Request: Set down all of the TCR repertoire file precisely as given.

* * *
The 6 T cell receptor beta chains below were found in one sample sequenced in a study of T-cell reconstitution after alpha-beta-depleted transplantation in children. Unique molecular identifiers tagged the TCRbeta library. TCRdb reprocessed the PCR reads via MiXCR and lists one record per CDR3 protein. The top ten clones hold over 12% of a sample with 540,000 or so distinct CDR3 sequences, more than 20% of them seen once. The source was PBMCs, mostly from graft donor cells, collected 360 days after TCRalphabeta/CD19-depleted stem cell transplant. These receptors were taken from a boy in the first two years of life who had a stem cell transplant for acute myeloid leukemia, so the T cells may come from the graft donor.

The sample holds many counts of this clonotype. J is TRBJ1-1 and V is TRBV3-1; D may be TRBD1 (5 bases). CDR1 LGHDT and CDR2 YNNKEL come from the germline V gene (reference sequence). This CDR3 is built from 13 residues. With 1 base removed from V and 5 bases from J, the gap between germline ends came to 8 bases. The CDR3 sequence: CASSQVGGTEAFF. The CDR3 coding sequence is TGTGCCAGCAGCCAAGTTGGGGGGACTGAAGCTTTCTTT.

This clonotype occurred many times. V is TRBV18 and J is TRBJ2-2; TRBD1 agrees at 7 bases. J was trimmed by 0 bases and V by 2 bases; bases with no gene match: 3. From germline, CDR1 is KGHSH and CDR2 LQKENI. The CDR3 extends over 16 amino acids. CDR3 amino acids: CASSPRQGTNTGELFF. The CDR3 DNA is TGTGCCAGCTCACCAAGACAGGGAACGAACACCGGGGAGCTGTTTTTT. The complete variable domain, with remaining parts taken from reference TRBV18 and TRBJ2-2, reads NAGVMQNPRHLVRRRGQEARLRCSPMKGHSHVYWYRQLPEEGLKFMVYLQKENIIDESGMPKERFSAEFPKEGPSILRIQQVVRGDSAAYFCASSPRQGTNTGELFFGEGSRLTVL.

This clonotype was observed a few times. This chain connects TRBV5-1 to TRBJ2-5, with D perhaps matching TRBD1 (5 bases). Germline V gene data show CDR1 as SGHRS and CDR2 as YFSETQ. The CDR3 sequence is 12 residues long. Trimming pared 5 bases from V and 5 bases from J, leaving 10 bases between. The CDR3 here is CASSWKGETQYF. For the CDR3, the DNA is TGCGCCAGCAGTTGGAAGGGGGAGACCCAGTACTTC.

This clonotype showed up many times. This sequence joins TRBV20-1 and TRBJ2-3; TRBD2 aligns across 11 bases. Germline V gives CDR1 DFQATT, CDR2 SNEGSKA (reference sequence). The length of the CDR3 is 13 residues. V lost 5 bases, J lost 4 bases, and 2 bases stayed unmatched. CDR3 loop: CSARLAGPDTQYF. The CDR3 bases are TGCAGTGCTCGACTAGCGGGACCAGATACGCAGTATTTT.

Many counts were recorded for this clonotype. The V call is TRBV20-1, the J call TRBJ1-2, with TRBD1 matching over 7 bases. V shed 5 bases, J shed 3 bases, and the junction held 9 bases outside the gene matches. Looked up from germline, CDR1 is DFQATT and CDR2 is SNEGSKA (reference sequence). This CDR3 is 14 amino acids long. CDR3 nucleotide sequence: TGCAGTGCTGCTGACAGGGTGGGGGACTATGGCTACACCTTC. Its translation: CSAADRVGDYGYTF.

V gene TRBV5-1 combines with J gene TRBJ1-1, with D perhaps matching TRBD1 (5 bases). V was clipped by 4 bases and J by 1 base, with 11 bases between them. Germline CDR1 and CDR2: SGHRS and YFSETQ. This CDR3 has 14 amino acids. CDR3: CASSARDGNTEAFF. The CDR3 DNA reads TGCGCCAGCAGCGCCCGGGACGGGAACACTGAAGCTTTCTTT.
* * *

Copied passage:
The 6 T cell receptor beta chains below were found in one sample sequenced in a study of T-cell reconstitution after alpha-beta-depleted transplantation in children. Unique molecular identifiers tagged the TCRbeta library. TCRdb reprocessed the PCR reads via MiXCR and lists one record per CDR3 protein. The top ten clones hold over 12% of a sample with 540,000 or so distinct CDR3 sequences, more than 20% of them seen once. The source was PBMCs, mostly from graft donor cells, collected 360 days after TCRalphabeta/CD19-depleted stem cell transplant. These receptors were taken from a boy in the first two years of life who had a stem cell transplant for acute myeloid leukemia, so the T cells may come from the graft donor.

The sample holds many counts of this clonotype. J is TRBJ1-1 and V is TRBV3-1; D may be TRBD1 (5 bases). CDR1 LGHDT and CDR2 YNNKEL come from the germline V gene (reference sequence). This CDR3 is built from 13 residues. With 1 base removed from V and 5 bases from J, the gap between germline ends came to 8 bases. The CDR3 sequence: CASSQVGGTEAFF. The CDR3 coding sequence is TGTGCCAGCAGCCAAGTTGGGGGGACTGAAGCTTTCTTT.

This clonotype occurred many times. V is TRBV18 and J is TRBJ2-2; TRBD1 agrees at 7 bases. J was trimmed by 0 bases and V by 2 bases; bases with no gene match: 3. From germline, CDR1 is KGHSH and CDR2 LQKENI. The CDR3 extends over 16 amino acids. CDR3 amino acids: CASSPRQGTNTGELFF. The CDR3 DNA is TGTGCCAGCTCACCAAGACAGGGAACGAACACCGGGGAGCTGTTTTTT. The complete variable domain, with remaining parts taken from reference TRBV18 and TRBJ2-2, reads NAGVMQNPRHLVRRRGQEARLRCSPMKGHSHVYWYRQLPEEGLKFMVYLQKENIIDESGMPKERFSAEFPKEGPSILRIQQVVRGDSAAYFCASSPRQGTNTGELFFGEGSRLTVL.

This clonotype was observed a few times. This chain connects TRBV5-1 to TRBJ2-5, with D perhaps matching TRBD1 (5 bases). Germline V gene data show CDR1 as SGHRS and CDR2 as YFSETQ. The CDR3 sequence is 12 residues long. Trimming pared 5 bases from V and 5 bases from J, leaving 10 bases between. The CDR3 here is CASSWKGETQYF. For the CDR3, the DNA is TGCGCCAGCAGTTGGAAGGGGGAGACCCAGTACTTC.

This clonotype showed up many times. This sequence joins TRBV20-1 and TRBJ2-3; TRBD2 aligns across 11 bases. Germline V gives CDR1 DFQATT, CDR2 SNEGSKA (reference sequence). The length of the CDR3 is 13 residues. V lost 5 bases, J lost 4 bases, and 2 bases stayed unmatched. CDR3 loop: CSARLAGPDTQYF. The CDR3 bases are TGCAGTGCTCGACTAGCGGGACCAGATACGCAGTATTTT.

Many counts were recorded for this clonotype. The V call is TRBV20-1, the J call TRBJ1-2, with TRBD1 matching over 7 bases. V shed 5 bases, J shed 3 bases, and the junction held 9 bases outside the gene matches. Looked up from germline, CDR1 is DFQATT and CDR2 is SNEGSKA (reference sequence). This CDR3 is 14 amino acids long. CDR3 nucleotide sequence: TGCAGTGCTGCTGACAGGGTGGGGGACTATGGCTACACCTTC. Its translation: CSAADRVGDYGYTF.

V gene TRBV5-1 combines with J gene TRBJ1-1, with D perhaps matching TRBD1 (5 bases). V was clipped by 4 bases and J by 1 base, with 11 bases between them. Germline CDR1 and CDR2: SGHRS and YFSETQ. This CDR3 has 14 amino acids. CDR3: CASSARDGNTEAFF. The CDR3 DNA reads TGCGCCAGCAGCGCCCGGGACGGGAACACTGAAGCTTTCTTT.